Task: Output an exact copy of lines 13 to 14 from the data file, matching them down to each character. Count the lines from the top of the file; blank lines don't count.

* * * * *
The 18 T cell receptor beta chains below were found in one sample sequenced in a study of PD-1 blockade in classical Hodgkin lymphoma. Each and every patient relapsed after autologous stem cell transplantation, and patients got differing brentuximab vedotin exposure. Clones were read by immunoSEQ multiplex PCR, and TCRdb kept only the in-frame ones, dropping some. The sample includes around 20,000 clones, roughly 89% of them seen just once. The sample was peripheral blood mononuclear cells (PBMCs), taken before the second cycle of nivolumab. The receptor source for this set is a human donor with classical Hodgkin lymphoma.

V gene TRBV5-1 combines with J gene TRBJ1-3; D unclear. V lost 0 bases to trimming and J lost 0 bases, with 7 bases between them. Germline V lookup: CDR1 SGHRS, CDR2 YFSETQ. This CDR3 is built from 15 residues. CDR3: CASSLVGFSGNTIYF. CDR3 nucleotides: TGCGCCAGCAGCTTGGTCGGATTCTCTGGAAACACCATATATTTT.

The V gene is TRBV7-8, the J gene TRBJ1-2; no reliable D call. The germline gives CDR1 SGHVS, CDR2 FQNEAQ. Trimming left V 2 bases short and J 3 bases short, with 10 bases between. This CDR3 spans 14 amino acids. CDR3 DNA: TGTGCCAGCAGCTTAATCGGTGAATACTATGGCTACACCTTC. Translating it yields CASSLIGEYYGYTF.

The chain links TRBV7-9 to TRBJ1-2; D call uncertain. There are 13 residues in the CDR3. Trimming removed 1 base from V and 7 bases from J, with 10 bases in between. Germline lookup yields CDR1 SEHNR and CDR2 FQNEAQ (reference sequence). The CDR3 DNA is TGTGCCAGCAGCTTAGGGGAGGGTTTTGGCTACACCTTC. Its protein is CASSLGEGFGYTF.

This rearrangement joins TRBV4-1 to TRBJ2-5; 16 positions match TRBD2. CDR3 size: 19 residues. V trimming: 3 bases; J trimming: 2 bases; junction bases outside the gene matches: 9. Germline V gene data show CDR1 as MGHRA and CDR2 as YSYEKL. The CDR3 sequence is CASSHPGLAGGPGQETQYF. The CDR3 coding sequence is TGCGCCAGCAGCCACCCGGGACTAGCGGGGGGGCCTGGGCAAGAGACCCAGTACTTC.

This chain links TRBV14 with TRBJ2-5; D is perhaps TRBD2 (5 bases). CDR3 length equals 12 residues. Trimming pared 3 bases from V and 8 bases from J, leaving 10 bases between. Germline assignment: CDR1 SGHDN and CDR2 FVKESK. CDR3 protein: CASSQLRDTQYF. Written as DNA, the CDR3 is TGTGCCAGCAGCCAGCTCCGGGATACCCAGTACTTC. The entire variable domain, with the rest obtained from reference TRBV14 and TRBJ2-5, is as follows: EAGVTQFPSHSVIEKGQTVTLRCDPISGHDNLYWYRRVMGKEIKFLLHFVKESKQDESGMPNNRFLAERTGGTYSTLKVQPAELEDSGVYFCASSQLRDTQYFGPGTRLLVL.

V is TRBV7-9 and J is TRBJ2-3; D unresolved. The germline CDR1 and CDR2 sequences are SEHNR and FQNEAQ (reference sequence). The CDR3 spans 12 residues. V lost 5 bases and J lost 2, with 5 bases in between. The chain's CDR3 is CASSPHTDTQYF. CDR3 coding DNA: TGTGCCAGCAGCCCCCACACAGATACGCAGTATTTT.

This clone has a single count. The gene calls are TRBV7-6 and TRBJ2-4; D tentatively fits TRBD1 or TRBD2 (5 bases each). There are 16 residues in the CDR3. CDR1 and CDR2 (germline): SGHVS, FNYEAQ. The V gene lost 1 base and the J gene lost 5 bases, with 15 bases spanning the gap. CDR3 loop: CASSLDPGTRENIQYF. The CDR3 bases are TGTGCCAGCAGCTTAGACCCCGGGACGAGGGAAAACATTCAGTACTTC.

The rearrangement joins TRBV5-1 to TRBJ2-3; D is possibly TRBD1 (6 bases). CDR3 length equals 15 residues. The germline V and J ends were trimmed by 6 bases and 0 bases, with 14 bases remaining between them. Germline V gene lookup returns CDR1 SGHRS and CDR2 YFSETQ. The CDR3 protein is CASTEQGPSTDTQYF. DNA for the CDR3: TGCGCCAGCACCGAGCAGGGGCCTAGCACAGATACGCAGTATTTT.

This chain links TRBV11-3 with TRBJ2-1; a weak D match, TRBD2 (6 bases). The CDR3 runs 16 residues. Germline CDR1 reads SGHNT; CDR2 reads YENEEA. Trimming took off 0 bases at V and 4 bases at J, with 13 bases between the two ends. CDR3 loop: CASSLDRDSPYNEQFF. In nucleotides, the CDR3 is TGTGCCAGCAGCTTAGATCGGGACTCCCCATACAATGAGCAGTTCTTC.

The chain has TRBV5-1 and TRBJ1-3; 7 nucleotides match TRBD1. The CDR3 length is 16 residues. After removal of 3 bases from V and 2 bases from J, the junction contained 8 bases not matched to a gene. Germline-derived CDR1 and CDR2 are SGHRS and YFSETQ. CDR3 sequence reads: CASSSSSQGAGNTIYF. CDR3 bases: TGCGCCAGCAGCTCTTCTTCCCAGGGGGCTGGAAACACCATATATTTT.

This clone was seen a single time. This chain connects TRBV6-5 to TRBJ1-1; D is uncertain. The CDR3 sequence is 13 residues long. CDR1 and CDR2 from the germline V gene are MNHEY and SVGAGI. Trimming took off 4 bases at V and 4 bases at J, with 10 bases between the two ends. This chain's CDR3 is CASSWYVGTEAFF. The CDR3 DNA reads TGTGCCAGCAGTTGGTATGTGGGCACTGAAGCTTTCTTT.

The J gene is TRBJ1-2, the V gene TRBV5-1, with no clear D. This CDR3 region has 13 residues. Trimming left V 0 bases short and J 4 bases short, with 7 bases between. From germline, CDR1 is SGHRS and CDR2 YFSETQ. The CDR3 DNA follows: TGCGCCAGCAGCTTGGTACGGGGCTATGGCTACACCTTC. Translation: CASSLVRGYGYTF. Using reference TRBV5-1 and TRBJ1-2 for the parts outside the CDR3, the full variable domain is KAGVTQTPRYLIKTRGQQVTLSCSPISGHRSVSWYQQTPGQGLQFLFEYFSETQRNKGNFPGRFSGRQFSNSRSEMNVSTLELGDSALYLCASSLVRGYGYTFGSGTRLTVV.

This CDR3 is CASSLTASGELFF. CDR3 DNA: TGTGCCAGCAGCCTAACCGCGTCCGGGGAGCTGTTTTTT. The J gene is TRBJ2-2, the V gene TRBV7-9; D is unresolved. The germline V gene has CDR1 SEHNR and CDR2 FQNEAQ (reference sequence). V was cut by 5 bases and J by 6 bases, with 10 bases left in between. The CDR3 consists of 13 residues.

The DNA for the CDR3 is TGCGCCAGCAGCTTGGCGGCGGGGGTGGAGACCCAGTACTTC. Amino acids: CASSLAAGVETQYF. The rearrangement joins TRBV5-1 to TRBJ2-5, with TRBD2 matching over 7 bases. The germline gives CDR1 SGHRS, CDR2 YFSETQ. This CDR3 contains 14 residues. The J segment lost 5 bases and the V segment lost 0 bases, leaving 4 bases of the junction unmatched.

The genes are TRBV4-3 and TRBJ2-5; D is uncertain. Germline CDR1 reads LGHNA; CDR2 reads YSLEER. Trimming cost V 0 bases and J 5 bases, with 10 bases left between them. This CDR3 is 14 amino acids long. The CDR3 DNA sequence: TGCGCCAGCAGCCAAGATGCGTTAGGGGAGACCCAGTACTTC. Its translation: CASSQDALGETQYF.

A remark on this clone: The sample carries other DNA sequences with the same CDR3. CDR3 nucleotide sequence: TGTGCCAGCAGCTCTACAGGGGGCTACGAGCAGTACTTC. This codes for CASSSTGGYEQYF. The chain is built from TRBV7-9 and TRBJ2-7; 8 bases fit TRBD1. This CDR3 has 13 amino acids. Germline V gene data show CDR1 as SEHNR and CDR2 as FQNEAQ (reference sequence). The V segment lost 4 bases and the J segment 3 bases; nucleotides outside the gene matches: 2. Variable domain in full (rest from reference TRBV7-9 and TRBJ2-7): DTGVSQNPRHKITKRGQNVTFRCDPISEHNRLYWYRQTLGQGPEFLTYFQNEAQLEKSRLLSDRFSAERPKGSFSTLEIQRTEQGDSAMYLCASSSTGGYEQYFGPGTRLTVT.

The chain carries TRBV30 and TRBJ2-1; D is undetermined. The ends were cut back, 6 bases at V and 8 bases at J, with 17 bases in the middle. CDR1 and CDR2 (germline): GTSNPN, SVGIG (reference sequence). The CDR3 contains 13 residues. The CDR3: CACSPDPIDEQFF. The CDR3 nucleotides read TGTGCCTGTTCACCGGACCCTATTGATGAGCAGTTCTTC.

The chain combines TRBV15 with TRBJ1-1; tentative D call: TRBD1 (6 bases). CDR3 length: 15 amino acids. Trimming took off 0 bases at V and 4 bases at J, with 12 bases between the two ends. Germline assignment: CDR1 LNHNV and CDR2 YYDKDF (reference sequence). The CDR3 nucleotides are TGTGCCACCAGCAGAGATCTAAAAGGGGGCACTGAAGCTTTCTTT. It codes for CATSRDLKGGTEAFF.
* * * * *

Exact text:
The J gene is TRBJ1-2, the V gene TRBV5-1, with no clear D. This CDR3 region has 13 residues. Trimming left V 0 bases short and J 4 bases short, with 7 bases between. From germline, CDR1 is SGHRS and CDR2 YFSETQ. The CDR3 DNA follows: TGCGCCAGCAGCTTGGTACGGGGCTATGGCTACACCTTC. Translation: CASSLVRGYGYTF. Using reference TRBV5-1 and TRBJ1-2 for the parts outside the CDR3, the full variable domain is KAGVTQTPRYLIKTRGQQVTLSCSPISGHRSVSWYQQTPGQGLQFLFEYFSETQRNKGNFPGRFSGRQFSNSRSEMNVSTLELGDSALYLCASSLVRGYGYTFGSGTRLTVV.

This CDR3 is CASSLTASGELFF. CDR3 DNA: TGTGCCAGCAGCCTAACCGCGTCCGGGGAGCTGTTTTTT. The J gene is TRBJ2-2, the V gene TRBV7-9; D is unresolved. The germline V gene has CDR1 SEHNR and CDR2 FQNEAQ (reference sequence). V was cut by 5 bases and J by 6 bases, with 10 bases left in between. The CDR3 consists of 13 residues.